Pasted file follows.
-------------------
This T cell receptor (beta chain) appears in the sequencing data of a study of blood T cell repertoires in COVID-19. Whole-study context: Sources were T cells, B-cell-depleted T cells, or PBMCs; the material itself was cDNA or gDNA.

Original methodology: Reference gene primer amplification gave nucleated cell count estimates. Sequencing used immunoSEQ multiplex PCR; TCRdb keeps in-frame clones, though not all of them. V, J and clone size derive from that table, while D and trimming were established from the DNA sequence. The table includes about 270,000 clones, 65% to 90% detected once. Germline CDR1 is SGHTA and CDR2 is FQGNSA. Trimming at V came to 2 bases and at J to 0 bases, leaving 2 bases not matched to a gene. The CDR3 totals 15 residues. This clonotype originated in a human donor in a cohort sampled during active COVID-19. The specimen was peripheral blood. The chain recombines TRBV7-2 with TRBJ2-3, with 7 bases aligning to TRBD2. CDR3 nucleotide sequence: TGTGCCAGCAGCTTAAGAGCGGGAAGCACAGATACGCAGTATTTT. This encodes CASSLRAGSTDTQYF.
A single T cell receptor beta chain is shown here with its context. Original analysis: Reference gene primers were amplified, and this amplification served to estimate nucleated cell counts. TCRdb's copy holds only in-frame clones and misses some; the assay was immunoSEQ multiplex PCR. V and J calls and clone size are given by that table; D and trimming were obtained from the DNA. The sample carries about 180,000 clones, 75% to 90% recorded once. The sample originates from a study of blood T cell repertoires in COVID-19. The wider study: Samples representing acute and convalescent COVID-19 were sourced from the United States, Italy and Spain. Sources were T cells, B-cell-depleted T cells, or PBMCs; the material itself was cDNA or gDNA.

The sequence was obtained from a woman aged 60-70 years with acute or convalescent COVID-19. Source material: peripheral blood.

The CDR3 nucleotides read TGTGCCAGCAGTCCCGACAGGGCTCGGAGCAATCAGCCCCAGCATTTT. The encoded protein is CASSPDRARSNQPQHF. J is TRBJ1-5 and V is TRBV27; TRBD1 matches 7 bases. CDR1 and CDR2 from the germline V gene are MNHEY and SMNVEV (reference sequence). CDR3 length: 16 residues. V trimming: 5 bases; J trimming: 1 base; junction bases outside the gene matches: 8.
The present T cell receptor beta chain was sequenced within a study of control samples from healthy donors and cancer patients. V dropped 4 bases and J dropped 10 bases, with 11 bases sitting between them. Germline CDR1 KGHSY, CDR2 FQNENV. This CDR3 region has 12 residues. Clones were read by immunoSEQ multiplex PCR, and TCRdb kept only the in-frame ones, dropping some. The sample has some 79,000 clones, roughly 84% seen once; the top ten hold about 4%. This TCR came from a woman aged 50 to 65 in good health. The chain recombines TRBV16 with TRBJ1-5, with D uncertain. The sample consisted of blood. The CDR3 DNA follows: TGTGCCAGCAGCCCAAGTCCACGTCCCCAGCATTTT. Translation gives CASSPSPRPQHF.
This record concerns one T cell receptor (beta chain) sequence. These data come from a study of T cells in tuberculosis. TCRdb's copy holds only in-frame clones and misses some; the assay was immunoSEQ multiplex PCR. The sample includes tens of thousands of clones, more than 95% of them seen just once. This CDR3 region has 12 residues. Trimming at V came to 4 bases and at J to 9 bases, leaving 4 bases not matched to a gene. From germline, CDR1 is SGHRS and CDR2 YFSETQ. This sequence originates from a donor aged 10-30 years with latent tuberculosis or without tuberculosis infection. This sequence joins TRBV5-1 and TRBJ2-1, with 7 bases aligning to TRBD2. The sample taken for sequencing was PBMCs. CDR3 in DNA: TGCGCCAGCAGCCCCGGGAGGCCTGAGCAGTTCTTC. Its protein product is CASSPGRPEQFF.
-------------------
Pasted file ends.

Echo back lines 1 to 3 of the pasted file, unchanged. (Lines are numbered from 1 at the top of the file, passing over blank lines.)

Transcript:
This T cell receptor (beta chain) appears in the sequencing data of a study of blood T cell repertoires in COVID-19. Whole-study context: Sources were T cells, B-cell-depleted T cells, or PBMCs; the material itself was cDNA or gDNA.

Original methodology: Reference gene primer amplification gave nucleated cell count estimates. Sequencing used immunoSEQ multiplex PCR; TCRdb keeps in-frame clones, though not all of them. V, J and clone size derive from that table, while D and trimming were established from the DNA sequence. The table includes about 270,000 clones, 65% to 90% detected once. Germline CDR1 is SGHTA and CDR2 is FQGNSA. Trimming at V came to 2 bases and at J to 0 bases, leaving 2 bases not matched to a gene. The CDR3 totals 15 residues. This clonotype originated in a human donor in a cohort sampled during active COVID-19. The specimen was peripheral blood. The chain recombines TRBV7-2 with TRBJ2-3, with 7 bases aligning to TRBD2. CDR3 nucleotide sequence: TGTGCCAGCAGCTTAAGAGCGGGAAGCACAGATACGCAGTATTTT. This encodes CASSLRAGSTDTQYF.
A single T cell receptor beta chain is shown here with its context. Original analysis: Reference gene primers were amplified, and this amplification served to estimate nucleated cell counts. TCRdb's copy holds only in-frame clones and misses some; the assay was immunoSEQ multiplex PCR. V and J calls and clone size are given by that table; D and trimming were obtained from the DNA. The sample carries about 180,000 clones, 75% to 90% recorded once. The sample originates from a study of blood T cell repertoires in COVID-19. The wider study: Samples representing acute and convalescent COVID-19 were sourced from the United States, Italy and Spain. Sources were T cells, B-cell-depleted T cells, or PBMCs; the material itself was cDNA or gDNA.